For syncing, I’ve switched from Dropbox to Sync.com and I’m pretty happy with their service so far. They do have iOS and iPadOS clients and you can access your files on their service from the stock Files app as well. I do have a few files on Dropbox as a free customer (mostly items shared from others on Dropbox) but I use the Maestral app on MacOS for Dropbox. It’s not a perfect replacement, but it works just fine for my purposes.
Sync.com is working just fine on my brand new M2 MacBook Air so far.
I agree that Backblaze is a completely different product (though I suppose you could use Dropbox as a backup service, it would be pretty difficult unless you put all of your files, including your music and photo libraries, in the Dropbox folder.)
Thanks for confirming the Backblaze answers. I didn’t know the difference at first. Now that I’m graduating, I don’t need to do much file sharing so now I’m looking for a cloud backup solution. The reason I asked questions in relation to Dropbox is because Dropbox is what I know.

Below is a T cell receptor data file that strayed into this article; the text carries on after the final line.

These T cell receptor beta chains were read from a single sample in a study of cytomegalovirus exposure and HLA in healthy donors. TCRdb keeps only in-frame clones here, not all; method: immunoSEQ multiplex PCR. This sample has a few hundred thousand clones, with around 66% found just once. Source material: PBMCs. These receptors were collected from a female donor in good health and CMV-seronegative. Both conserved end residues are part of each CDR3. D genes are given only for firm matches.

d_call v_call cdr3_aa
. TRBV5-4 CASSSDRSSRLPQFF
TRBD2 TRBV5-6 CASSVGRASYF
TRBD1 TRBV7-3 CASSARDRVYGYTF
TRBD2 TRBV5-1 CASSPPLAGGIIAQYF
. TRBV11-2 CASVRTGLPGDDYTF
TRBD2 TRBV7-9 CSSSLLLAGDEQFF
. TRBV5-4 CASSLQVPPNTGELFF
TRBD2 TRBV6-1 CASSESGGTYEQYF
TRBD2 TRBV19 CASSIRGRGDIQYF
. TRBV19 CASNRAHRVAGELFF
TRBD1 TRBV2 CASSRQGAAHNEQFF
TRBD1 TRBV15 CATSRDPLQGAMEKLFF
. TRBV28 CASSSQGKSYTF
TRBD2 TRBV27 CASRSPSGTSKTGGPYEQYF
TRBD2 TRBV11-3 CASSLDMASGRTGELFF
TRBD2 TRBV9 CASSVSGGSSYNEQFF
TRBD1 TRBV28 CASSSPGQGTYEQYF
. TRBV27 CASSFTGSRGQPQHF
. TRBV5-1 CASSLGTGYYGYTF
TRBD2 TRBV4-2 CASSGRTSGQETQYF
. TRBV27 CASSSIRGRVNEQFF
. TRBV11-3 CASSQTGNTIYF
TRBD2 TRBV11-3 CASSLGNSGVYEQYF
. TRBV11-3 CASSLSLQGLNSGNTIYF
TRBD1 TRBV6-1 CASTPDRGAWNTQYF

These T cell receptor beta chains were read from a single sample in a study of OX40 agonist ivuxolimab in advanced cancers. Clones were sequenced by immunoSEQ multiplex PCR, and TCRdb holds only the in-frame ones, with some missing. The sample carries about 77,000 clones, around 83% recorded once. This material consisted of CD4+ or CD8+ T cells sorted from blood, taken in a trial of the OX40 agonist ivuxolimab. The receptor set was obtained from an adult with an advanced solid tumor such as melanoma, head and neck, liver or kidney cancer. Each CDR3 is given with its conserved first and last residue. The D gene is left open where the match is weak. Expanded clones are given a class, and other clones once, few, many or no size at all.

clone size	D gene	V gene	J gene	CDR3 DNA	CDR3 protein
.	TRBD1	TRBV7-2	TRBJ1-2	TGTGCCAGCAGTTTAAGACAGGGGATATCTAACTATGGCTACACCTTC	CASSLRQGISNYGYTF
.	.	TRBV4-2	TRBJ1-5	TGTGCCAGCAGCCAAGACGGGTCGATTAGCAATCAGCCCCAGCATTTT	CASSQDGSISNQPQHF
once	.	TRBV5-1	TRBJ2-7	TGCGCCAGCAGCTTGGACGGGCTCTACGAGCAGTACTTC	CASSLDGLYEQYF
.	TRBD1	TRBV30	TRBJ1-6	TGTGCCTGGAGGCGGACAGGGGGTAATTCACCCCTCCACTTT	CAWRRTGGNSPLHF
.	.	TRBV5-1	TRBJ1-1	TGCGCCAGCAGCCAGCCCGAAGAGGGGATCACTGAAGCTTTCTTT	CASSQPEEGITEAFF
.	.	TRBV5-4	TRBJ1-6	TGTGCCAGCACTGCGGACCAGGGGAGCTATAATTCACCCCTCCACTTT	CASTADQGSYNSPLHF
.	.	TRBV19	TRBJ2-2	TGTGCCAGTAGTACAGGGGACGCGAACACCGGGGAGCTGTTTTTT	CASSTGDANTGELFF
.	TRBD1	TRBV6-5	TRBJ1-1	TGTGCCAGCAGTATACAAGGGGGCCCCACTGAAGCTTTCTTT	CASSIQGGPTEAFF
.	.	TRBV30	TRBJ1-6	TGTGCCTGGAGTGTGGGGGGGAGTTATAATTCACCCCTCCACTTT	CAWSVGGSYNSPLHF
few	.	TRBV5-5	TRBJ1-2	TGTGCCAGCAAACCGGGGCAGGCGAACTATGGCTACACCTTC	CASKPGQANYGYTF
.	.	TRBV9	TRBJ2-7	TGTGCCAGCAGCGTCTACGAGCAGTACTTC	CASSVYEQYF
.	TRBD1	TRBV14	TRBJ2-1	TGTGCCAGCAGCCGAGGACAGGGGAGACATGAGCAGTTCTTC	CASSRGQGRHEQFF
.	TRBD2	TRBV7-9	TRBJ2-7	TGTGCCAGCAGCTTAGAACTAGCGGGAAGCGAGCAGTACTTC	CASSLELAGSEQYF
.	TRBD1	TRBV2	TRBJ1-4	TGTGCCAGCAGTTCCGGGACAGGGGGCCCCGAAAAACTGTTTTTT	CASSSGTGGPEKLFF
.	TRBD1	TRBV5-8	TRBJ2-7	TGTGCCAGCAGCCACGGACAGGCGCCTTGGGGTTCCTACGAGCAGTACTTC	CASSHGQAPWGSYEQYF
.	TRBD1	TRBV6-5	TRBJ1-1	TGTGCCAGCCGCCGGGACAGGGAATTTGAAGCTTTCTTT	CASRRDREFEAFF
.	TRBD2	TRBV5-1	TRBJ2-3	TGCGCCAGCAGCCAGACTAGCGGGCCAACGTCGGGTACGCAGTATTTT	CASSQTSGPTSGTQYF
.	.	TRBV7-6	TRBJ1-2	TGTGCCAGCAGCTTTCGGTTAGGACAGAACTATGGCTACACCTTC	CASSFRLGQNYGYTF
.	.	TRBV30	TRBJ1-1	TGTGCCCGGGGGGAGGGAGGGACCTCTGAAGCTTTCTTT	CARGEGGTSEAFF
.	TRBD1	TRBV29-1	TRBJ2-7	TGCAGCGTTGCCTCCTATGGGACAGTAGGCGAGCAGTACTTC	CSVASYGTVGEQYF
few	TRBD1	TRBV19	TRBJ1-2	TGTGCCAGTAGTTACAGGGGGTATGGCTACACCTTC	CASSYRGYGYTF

I actually was using Dropbox as a backup solution. Since Dropbox managed the backup, it moved all of the folders I was backing up into the Dropbox folder. It was a bit of a kludge, but I was busy with schoolwork. It worked fine until a few months ago, when their client software received an update that removed the ability to store folders primarily on one’s hard drive. I first noticed it when the Music app couldn’t locate my library. Thankfully I also do local backups, so I didn’t have difficulty accessing my files. Dropbox customer service couldn’t help me, so I left everything as is until I completed my graduation paper. With that behind me, it’s time to fix this.
From what I see in the Dropbox forum, it seems like they’re still having trouble adjusting to OS 12.3. Is this why you left?
Makes sense, and congratulations! You’ll find the question of “which cloud backup solution should I use?” has been discussed at great length here previously. You may want to read through those discussions to help you make a decision. For example this one: